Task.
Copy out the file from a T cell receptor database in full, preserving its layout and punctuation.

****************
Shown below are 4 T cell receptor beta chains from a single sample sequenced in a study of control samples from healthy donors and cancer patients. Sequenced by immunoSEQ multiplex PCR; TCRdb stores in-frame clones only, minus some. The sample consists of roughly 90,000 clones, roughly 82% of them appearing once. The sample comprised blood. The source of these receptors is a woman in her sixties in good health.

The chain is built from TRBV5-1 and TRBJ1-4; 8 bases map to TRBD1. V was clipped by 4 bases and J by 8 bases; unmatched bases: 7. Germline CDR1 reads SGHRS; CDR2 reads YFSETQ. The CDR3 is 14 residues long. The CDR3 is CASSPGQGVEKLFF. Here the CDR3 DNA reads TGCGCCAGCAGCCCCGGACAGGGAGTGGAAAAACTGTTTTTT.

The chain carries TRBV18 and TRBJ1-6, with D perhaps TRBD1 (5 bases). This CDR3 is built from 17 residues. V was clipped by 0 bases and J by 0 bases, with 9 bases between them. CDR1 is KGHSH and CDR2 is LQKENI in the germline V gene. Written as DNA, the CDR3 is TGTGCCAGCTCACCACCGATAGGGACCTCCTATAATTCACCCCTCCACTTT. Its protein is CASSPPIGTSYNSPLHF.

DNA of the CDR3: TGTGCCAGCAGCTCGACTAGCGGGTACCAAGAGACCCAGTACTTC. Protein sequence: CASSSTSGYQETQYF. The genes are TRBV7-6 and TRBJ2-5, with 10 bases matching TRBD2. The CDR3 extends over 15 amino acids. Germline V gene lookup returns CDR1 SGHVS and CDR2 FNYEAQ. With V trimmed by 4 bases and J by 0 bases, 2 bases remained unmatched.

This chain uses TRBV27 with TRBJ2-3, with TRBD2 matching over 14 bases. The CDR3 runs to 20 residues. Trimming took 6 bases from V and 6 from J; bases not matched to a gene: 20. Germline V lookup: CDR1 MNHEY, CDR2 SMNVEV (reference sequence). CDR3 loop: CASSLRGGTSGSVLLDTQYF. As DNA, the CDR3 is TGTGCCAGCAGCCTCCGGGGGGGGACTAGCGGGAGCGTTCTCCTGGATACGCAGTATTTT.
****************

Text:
Shown below are 4 T cell receptor beta chains from a single sample sequenced in a study of control samples from healthy donors and cancer patients. Sequenced by immunoSEQ multiplex PCR; TCRdb stores in-frame clones only, minus some. The sample consists of roughly 90,000 clones, roughly 82% of them appearing once. The sample comprised blood. The source of these receptors is a woman in her sixties in good health.

The chain is built from TRBV5-1 and TRBJ1-4; 8 bases map to TRBD1. V was clipped by 4 bases and J by 8 bases; unmatched bases: 7. Germline CDR1 reads SGHRS; CDR2 reads YFSETQ. The CDR3 is 14 residues long. The CDR3 is CASSPGQGVEKLFF. Here the CDR3 DNA reads TGCGCCAGCAGCCCCGGACAGGGAGTGGAAAAACTGTTTTTT.

The chain carries TRBV18 and TRBJ1-6, with D perhaps TRBD1 (5 bases). This CDR3 is built from 17 residues. V was clipped by 0 bases and J by 0 bases, with 9 bases between them. CDR1 is KGHSH and CDR2 is LQKENI in the germline V gene. Written as DNA, the CDR3 is TGTGCCAGCTCACCACCGATAGGGACCTCCTATAATTCACCCCTCCACTTT. Its protein is CASSPPIGTSYNSPLHF.

DNA of the CDR3: TGTGCCAGCAGCTCGACTAGCGGGTACCAAGAGACCCAGTACTTC. Protein sequence: CASSSTSGYQETQYF. The genes are TRBV7-6 and TRBJ2-5, with 10 bases matching TRBD2. The CDR3 extends over 15 amino acids. Germline V gene lookup returns CDR1 SGHVS and CDR2 FNYEAQ. With V trimmed by 4 bases and J by 0 bases, 2 bases remained unmatched.

This chain uses TRBV27 with TRBJ2-3, with TRBD2 matching over 14 bases. The CDR3 runs to 20 residues. Trimming took 6 bases from V and 6 from J; bases not matched to a gene: 20. Germline V lookup: CDR1 MNHEY, CDR2 SMNVEV (reference sequence). CDR3 loop: CASSLRGGTSGSVLLDTQYF. As DNA, the CDR3 is TGTGCCAGCAGCCTCCGGGGGGGGACTAGCGGGAGCGTTCTCCTGGATACGCAGTATTTT.